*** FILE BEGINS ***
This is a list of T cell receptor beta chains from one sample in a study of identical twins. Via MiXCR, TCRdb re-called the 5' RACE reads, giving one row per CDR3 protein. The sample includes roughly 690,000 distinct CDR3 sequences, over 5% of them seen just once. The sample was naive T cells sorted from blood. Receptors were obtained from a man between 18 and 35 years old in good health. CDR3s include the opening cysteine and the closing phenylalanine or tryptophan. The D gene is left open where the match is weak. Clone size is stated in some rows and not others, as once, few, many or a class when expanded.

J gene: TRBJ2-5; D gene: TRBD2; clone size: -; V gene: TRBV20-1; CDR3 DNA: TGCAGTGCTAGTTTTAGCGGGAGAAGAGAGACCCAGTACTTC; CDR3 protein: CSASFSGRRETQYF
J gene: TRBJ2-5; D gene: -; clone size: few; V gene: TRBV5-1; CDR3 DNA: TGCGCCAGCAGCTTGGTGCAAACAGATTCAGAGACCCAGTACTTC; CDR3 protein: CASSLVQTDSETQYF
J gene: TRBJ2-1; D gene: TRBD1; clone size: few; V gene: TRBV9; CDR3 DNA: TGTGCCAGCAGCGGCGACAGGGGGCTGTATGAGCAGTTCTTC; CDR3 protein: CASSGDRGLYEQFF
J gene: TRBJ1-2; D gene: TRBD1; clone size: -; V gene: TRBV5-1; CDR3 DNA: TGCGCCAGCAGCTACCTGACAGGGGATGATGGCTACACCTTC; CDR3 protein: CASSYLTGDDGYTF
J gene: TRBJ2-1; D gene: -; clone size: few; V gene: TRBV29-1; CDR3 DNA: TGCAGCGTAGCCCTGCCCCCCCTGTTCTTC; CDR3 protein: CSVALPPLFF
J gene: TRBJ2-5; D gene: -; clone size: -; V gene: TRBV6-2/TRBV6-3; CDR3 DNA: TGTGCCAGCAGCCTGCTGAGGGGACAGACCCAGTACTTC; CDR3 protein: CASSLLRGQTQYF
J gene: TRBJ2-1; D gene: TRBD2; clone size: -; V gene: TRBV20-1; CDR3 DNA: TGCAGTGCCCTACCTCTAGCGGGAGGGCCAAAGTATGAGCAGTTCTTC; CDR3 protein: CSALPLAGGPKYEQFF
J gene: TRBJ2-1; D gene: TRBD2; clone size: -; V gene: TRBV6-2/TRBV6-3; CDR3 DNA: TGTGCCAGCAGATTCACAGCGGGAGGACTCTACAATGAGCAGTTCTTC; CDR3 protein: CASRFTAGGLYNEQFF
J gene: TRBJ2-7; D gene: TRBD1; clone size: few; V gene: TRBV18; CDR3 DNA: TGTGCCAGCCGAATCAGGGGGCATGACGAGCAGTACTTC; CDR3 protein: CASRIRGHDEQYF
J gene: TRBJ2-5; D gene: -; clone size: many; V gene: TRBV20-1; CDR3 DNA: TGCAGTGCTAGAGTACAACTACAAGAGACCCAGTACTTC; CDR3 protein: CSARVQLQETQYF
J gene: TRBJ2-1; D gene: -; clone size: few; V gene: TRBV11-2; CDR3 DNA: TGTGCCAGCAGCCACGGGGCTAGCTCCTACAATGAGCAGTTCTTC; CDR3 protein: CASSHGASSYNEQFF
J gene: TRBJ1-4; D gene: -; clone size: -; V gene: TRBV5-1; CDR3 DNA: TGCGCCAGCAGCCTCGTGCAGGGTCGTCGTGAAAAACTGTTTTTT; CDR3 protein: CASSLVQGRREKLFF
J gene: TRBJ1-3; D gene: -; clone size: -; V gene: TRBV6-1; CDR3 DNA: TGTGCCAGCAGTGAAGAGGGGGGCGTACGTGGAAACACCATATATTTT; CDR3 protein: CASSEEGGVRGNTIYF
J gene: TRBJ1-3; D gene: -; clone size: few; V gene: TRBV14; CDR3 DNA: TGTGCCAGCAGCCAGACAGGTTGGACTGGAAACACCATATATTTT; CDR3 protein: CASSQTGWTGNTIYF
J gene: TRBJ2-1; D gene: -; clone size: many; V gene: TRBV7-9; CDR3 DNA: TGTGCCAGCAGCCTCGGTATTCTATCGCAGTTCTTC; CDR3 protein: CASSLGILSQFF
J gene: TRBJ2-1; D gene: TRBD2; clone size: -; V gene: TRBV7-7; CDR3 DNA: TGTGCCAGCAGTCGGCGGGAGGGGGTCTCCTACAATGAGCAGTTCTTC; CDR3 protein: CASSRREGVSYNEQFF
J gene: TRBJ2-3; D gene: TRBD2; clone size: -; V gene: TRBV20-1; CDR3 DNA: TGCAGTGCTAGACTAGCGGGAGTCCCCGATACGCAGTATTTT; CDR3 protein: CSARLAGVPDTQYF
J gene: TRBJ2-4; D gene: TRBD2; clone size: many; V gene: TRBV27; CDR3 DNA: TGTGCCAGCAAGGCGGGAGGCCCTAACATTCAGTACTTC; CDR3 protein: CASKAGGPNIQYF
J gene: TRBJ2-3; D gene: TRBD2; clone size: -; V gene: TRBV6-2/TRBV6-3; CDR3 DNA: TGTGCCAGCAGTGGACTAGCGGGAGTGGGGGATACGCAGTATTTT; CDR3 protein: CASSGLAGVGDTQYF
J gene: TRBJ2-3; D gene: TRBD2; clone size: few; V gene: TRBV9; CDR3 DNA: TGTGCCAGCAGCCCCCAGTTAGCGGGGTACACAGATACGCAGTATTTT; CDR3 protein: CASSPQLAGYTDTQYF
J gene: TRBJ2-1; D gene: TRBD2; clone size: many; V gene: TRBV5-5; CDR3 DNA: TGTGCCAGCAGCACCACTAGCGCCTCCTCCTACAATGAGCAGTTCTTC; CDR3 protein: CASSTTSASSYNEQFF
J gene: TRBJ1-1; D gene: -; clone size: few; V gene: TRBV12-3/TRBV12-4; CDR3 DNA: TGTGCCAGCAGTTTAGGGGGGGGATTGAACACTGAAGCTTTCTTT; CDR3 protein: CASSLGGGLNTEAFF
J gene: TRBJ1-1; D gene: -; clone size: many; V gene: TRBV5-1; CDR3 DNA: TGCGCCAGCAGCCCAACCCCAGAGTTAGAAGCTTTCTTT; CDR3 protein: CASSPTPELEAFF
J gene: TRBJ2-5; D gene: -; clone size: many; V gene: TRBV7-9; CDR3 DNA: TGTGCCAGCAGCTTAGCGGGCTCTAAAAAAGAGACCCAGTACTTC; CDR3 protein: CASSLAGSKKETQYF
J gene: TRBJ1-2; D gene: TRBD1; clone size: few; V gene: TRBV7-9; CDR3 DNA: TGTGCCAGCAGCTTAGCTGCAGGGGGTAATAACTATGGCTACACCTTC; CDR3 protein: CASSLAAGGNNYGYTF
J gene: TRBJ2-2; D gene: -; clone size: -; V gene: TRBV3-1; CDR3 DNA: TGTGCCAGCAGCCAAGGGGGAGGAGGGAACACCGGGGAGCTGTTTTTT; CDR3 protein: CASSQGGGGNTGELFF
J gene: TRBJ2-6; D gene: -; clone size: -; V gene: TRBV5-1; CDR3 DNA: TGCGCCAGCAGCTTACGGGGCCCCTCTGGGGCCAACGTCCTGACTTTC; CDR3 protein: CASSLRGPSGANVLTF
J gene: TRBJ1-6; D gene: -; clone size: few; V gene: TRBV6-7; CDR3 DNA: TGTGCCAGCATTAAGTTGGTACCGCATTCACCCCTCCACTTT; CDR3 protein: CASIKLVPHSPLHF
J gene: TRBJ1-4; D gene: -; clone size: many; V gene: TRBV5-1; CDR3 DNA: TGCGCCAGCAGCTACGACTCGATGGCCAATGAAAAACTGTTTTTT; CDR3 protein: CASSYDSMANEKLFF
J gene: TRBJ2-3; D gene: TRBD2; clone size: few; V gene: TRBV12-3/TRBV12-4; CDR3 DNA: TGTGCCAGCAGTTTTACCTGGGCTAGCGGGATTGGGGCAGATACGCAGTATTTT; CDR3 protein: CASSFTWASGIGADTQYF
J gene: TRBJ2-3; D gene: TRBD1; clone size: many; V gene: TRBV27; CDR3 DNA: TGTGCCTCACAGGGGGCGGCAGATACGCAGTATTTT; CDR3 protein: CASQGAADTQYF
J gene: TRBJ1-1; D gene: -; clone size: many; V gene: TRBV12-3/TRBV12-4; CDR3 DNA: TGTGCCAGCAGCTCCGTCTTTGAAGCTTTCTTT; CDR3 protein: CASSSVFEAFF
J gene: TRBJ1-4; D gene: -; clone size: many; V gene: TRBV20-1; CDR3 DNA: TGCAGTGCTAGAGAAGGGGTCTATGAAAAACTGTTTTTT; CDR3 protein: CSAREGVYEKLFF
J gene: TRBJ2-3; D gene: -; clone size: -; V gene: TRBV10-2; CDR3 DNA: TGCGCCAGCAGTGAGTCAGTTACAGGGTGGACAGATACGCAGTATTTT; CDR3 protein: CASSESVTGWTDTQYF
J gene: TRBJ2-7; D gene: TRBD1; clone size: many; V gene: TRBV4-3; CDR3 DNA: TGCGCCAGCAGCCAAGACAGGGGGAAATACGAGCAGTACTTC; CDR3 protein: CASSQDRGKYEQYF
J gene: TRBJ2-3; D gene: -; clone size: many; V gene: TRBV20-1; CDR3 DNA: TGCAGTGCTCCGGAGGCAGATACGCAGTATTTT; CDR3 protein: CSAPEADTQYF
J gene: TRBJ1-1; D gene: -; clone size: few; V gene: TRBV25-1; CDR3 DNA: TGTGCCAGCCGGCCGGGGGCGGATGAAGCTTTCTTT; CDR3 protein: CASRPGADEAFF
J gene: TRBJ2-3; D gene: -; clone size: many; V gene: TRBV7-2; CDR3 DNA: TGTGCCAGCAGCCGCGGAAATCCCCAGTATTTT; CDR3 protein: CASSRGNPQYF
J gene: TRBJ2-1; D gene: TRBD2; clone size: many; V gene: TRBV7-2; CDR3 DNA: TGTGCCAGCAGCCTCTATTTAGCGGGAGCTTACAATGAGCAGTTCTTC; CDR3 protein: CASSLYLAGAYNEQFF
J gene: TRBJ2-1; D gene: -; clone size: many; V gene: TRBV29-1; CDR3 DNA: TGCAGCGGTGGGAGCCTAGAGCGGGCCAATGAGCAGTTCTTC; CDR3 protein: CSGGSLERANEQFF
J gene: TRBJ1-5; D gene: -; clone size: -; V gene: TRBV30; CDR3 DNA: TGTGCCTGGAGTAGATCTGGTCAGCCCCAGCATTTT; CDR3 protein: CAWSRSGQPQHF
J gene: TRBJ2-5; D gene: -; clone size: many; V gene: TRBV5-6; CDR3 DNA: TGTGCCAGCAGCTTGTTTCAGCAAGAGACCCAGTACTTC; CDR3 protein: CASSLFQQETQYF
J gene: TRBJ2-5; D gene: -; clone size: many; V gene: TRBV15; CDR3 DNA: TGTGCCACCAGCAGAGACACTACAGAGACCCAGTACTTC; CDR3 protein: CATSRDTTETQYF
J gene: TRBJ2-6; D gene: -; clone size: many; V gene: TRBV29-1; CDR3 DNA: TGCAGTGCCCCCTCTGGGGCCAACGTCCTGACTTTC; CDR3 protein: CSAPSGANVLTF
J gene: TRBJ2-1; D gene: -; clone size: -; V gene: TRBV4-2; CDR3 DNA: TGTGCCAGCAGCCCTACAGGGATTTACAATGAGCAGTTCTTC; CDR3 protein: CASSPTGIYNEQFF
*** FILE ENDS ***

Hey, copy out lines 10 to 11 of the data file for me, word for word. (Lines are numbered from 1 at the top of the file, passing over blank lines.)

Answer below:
J gene: TRBJ2-7; D gene: TRBD1; clone size: few; V gene: TRBV18; CDR3 DNA: TGTGCCAGCCGAATCAGGGGGCATGACGAGCAGTACTTC; CDR3 protein: CASRIRGHDEQYF
J gene: TRBJ2-5; D gene: -; clone size: many; V gene: TRBV20-1; CDR3 DNA: TGCAGTGCTAGAGTACAACTACAAGAGACCCAGTACTTC; CDR3 protein: CSARVQLQETQYF